Toughing it out since day one

Freshamn Bradyn Wall posses for a picture with her parents Jesse Wall and Sarah Wall. 

Sierra Gray

Freshamn Bradyn Wall posses for a picture with her parents Jesse Wall and Sarah Wall. 

Trey Vaughn

Bradyn Wall is a Soph- omore Early Childhood Education major here at

Missouri Southern. Wall has had some sort of a ball in her hand since day one.

She began playing basketball in kindergarten. Basketball was not just a hobby

that gave Wall something to do. She actually believed that basketball was going to be her main focus. She played basketball until she was in sixth grade. That’s when volleyball complete- ly took over, and she said goodbye to basketball.

Volleyball may have stolen the show after Wall

got into the sixth grade 

but her love for the sport began before then. She was travelling to volleyball camps by the second grade. Each year after, she began going to more camps and the work continued to grow. Things continued to get tougher each year.

This was not something that

Wall was foreign to.

In fact, she had grown immune to toughness. Competition

is not lacking inside the Wall home. The competition all starts with Wall’s parents. Her father, Jesse Wall, was 

at Pittsburg State Univer-

sity in football. He’s now the athletic director at Carl Junction high school. Her mother, Sarah Wall, coaches volleyball at PSU.

For Wall, growing up meant being tough and

dealing with adversity. Wall was picked on growing up by her older and younger brothers. Wall saw this as something that only made her tougher.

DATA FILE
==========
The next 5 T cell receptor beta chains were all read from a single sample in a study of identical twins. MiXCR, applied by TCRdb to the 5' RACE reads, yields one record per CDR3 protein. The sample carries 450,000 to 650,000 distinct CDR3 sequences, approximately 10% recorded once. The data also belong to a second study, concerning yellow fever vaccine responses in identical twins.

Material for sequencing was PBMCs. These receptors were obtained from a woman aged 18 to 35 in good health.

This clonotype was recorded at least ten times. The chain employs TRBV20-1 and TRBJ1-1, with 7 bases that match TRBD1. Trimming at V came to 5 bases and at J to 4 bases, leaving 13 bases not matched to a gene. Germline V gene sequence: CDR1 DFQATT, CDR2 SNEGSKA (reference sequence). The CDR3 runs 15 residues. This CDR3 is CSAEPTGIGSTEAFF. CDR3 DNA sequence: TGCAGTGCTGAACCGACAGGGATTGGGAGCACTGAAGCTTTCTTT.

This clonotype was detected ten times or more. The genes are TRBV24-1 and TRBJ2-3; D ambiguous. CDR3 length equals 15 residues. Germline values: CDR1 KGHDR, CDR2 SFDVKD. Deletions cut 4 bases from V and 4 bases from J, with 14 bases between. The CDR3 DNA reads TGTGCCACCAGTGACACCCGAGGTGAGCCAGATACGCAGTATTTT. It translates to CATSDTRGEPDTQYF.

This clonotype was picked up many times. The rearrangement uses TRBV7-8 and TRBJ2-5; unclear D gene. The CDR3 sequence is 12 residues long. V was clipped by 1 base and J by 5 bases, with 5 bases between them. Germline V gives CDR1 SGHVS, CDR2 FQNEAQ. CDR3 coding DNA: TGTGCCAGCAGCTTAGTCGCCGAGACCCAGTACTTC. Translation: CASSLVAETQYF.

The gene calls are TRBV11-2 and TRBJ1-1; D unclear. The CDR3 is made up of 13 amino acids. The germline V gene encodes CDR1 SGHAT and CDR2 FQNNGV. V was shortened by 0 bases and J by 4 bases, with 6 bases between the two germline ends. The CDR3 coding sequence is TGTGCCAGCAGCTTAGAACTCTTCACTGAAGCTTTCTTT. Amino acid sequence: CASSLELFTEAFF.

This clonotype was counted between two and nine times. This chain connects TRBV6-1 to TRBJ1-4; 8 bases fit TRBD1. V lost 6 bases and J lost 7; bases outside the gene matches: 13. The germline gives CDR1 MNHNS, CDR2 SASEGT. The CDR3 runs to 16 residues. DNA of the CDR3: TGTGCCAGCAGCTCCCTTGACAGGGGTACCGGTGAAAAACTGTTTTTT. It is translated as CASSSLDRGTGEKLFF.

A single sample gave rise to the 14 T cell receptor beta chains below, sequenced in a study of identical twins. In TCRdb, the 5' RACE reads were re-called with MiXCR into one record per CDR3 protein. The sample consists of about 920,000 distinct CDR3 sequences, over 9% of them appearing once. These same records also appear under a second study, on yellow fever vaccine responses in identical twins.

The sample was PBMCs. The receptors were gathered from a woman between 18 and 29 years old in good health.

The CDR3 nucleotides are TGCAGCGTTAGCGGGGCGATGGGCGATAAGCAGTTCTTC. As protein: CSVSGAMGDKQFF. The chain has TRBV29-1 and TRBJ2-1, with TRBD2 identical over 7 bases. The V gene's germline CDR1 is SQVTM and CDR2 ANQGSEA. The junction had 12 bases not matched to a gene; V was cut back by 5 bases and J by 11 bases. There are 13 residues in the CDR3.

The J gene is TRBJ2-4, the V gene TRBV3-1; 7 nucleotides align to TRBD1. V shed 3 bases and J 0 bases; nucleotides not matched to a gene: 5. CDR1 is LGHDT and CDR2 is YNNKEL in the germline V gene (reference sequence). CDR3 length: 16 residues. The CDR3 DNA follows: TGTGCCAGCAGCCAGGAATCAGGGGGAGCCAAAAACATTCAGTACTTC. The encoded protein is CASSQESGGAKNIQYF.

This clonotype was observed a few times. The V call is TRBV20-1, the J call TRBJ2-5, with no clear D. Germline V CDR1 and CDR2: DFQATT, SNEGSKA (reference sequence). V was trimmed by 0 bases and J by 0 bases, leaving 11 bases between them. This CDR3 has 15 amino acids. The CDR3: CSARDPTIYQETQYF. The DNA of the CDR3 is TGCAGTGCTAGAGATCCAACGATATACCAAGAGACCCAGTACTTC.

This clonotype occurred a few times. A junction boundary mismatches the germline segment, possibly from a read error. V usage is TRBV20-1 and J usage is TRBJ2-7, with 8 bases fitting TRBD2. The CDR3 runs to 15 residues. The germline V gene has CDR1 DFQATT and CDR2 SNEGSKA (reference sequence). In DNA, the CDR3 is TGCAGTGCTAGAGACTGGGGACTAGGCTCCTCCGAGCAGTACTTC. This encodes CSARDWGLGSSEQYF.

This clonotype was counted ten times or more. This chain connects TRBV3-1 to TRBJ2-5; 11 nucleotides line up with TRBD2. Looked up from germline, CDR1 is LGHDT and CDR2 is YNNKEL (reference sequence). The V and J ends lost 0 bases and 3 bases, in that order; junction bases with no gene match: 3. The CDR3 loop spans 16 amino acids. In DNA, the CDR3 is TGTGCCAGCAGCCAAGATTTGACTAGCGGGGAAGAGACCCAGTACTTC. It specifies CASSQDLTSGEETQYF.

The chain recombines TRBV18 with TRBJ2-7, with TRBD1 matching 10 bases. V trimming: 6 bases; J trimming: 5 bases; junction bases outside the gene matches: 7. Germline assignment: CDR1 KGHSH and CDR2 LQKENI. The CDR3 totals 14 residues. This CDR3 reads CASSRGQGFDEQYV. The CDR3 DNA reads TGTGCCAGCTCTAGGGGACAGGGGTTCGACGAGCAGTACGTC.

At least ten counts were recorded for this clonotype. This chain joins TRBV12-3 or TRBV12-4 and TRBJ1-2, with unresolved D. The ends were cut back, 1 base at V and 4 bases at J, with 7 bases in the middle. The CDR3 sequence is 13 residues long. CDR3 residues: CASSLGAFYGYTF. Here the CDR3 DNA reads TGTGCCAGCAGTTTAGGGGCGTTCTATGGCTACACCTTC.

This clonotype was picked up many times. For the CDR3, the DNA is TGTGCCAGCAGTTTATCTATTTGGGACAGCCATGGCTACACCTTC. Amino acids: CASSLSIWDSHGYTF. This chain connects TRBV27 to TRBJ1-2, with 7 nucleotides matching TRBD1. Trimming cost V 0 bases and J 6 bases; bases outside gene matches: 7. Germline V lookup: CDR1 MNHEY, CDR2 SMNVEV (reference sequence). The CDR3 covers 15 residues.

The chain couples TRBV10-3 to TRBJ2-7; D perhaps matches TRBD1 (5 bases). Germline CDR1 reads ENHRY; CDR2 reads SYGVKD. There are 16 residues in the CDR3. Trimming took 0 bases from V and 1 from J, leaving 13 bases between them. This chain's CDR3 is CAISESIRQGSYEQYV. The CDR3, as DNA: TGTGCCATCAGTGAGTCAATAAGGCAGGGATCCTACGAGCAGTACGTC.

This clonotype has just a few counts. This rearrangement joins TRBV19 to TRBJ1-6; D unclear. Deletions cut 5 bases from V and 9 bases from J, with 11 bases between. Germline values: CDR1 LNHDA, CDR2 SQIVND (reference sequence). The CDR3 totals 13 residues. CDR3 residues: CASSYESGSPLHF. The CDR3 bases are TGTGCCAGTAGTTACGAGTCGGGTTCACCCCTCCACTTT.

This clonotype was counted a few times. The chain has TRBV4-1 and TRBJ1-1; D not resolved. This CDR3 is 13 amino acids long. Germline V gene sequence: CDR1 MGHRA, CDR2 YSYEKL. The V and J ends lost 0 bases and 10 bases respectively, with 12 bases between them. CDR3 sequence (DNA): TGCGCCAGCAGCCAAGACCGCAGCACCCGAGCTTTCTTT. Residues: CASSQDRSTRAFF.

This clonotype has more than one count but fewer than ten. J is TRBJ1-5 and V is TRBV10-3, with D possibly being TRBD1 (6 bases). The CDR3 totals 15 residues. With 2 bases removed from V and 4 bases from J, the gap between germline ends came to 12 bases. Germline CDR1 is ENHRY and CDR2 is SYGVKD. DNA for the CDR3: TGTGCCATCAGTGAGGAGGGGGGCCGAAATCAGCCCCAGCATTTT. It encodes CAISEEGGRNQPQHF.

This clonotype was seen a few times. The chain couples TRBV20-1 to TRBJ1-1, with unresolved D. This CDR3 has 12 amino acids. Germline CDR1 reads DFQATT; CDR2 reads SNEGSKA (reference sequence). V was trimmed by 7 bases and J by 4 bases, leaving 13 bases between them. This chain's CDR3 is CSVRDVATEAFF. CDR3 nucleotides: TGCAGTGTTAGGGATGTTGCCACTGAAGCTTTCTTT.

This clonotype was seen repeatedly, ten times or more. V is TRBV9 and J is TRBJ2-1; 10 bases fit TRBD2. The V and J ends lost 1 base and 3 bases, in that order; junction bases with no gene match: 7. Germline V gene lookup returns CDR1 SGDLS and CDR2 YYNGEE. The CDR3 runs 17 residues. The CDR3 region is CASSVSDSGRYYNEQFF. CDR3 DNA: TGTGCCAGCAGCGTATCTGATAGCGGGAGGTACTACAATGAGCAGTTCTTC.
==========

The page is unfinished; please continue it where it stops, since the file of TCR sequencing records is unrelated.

“I mean they’re big guys,

and I was this little girl who thought she could put up a fight, but obviously couldn’t,” said Wall.

This forced Wall to search for loopholes in order to defeat her brothers in the

games they played. One loophole that Wall found success in was

using her words to hurt her brothers. She would call 

her brothers babies to get under their skin. She also used being a small girl to her advantage as she would make sure her dad was on her basketball team if they played a family game of basketball.

Competition with her brothers gave her tough

skin. Crying was not a popular action at her home. Often times she was told to suck it up. The most crying that went on in the family was after losing a game.

Aside from all of the sports competition and

toughness, Wall does have a calm serenity about her. Wall loves spending time with her grandfather in the garden, something she’s done since she was a little girl. 

“Just being outside and

watching something that you’ve done grow, and it’s just cool to see the result,” said Wall.

Wall’s favorite part

about the garden was growing squash. It was her grand- mother’s fa- vorite, so her grandfather grew it for her, and her grandmother cooked it for them.

Once Wall got to high school, she had gotten even closer 

to the garden and was out in it almost every day. She

enjoys working outside because it helps clear her mind. She wants to contin- ue to learn about gardening so that she can have one of her own in the future.

Wall has only played in eight games this season but

her impact in the locker room and off the court is still felt.

“She has been like an older sister to me. She took me in and I have been able

to go to her for any and everything,” said freshman teammate Sydney Dose. “The support that she has given to this team and I has been incredible. Even though she hasn’t seen a lot of court time this season, it hasn’t stopped her from being one of the greatest support systems here at Southern.”